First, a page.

FINANCIAL MANAGEMENT : Managing working capital
- FINANCIAL ANALYSIS
- INVESTORS AND MARKETS
- CAPITAL STRUCTURE POLICIES
- FINANCIAL MANAGEMENT
Working capital is an investment, like any other, and accordingly, it has to be managed. Management of working capital does not necessarily mean reducing it at all costs. Working capital is the result of a play-off between liquidity and margins.
Over and above waste, which is relatively simple to eliminate but which requires determination and an ongoing effort, working capital can only be reduced at the expense of EBIT or at the cost of investing in modifying the firm's economic model.
In crisis periods, the firm will focus on reducing working capital in order to generate cash which is useful for paying down debt or self-financing projects. The impact on margins is less of an issue. During economically good times, the firm will focus more on sales and margins than on working capital.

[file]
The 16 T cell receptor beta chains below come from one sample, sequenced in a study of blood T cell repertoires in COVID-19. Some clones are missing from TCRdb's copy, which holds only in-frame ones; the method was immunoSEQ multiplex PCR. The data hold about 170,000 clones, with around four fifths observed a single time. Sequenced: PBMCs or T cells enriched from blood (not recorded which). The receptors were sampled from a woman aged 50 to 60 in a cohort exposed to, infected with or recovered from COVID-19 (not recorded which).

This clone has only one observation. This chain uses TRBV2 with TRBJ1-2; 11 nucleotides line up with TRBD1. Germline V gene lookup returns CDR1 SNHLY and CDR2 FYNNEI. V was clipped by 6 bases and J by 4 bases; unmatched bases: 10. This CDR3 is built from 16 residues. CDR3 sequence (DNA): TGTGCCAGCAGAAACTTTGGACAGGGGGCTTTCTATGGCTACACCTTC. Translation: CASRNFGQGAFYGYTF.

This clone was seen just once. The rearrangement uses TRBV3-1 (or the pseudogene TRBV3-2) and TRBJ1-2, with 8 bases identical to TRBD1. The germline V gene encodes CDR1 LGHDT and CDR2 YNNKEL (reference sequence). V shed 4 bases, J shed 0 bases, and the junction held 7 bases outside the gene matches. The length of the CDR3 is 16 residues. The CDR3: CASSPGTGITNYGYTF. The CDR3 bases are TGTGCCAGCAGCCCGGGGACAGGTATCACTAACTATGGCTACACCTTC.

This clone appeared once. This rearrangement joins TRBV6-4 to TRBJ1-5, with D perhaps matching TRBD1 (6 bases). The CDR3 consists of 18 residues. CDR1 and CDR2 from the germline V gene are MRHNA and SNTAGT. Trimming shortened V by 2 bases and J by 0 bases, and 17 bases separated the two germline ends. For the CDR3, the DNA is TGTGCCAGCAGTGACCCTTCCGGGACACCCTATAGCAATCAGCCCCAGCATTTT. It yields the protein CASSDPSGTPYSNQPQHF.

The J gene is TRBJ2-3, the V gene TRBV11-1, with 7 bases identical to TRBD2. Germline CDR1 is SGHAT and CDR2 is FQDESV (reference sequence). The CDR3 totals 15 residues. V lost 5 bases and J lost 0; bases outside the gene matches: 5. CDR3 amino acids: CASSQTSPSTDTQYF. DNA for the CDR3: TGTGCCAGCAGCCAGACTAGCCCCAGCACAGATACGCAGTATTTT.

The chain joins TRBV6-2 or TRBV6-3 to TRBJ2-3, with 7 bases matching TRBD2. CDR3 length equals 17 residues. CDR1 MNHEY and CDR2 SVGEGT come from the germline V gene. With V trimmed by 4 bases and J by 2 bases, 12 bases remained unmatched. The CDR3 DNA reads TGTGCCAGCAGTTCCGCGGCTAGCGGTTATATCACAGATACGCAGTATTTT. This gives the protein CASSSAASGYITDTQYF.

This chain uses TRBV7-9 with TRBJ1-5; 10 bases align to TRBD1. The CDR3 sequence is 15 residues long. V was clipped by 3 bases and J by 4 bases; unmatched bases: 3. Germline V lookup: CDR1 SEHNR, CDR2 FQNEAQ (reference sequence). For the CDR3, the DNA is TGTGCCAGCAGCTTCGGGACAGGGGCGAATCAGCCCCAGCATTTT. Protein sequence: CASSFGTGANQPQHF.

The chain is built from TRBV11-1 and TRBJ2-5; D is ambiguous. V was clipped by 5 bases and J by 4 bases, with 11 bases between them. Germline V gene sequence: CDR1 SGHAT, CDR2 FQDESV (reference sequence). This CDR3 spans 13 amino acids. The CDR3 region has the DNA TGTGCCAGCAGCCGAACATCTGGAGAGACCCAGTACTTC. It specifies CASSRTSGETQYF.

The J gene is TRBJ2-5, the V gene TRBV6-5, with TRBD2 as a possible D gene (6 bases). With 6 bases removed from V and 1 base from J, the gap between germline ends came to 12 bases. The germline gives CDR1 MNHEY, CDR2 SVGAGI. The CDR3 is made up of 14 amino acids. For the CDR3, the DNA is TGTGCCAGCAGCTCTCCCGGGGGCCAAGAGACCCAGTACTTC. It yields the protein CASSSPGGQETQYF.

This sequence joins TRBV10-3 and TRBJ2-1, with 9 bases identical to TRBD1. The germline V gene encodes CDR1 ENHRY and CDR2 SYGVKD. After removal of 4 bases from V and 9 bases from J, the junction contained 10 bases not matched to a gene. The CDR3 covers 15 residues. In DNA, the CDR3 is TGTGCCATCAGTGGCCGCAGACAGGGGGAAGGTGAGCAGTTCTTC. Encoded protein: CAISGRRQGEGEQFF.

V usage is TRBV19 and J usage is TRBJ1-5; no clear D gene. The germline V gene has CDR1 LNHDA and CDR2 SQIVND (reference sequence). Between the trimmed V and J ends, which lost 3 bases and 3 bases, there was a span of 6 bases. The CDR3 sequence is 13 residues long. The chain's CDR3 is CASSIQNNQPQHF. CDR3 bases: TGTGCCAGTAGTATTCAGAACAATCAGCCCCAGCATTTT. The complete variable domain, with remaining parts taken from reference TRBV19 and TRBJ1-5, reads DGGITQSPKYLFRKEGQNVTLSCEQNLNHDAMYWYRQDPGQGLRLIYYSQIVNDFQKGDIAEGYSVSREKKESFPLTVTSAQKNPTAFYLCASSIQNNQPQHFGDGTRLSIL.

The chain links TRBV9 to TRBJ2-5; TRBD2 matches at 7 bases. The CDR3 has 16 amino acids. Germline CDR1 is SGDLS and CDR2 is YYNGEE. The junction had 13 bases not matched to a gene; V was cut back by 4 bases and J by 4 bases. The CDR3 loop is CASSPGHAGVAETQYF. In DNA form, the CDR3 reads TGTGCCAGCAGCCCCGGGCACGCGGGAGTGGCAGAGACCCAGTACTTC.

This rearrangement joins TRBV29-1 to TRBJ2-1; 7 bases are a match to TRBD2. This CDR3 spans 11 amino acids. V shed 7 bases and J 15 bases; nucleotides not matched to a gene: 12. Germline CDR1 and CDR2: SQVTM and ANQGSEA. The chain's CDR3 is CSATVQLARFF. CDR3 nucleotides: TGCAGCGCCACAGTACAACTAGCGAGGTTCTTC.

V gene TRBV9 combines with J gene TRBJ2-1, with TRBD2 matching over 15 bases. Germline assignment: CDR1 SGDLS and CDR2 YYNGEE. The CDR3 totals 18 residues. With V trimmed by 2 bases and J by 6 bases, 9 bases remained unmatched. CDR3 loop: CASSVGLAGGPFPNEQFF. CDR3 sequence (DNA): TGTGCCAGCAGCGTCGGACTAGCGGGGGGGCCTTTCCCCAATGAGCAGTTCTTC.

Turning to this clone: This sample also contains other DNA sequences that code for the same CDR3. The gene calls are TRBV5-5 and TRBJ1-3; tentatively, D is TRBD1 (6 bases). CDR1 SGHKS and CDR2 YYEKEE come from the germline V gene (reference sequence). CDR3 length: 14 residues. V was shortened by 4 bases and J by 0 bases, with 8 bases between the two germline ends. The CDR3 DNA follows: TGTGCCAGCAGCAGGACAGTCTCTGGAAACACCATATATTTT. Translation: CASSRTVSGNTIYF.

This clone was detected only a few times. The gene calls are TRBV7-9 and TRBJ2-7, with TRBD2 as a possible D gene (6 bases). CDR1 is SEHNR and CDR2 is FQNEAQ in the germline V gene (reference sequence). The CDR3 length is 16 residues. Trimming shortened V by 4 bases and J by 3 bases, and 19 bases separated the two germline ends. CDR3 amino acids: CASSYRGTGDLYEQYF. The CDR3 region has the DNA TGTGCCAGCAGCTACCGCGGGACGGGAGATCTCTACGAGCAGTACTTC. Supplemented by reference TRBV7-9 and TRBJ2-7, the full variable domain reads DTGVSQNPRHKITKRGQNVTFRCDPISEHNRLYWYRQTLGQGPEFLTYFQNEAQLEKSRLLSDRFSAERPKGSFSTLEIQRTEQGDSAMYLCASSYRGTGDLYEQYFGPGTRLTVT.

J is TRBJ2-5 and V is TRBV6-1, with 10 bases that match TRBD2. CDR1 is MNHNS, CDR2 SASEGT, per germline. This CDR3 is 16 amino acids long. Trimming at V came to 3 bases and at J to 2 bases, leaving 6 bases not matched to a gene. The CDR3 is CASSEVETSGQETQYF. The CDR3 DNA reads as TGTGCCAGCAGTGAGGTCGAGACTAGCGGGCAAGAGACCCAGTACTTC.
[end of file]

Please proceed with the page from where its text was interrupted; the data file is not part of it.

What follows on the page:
All of the techniques and tools for managing working capital are described in this chapter.
Financial managers will not be able to put in place measures for managing working capital without the close collaboration of operational managers responsible for purchasing, stocks, logistics, production, sales and human resources, over whom financial managers have no authority. Over and above the fight against waste, managing working capital often quickly leads to strategic decisions involving the firm's commercial, production and logistics policies.
Financial managers will, this time internally, have an opportunity to demonstrate their teaching skills and negotiating talents.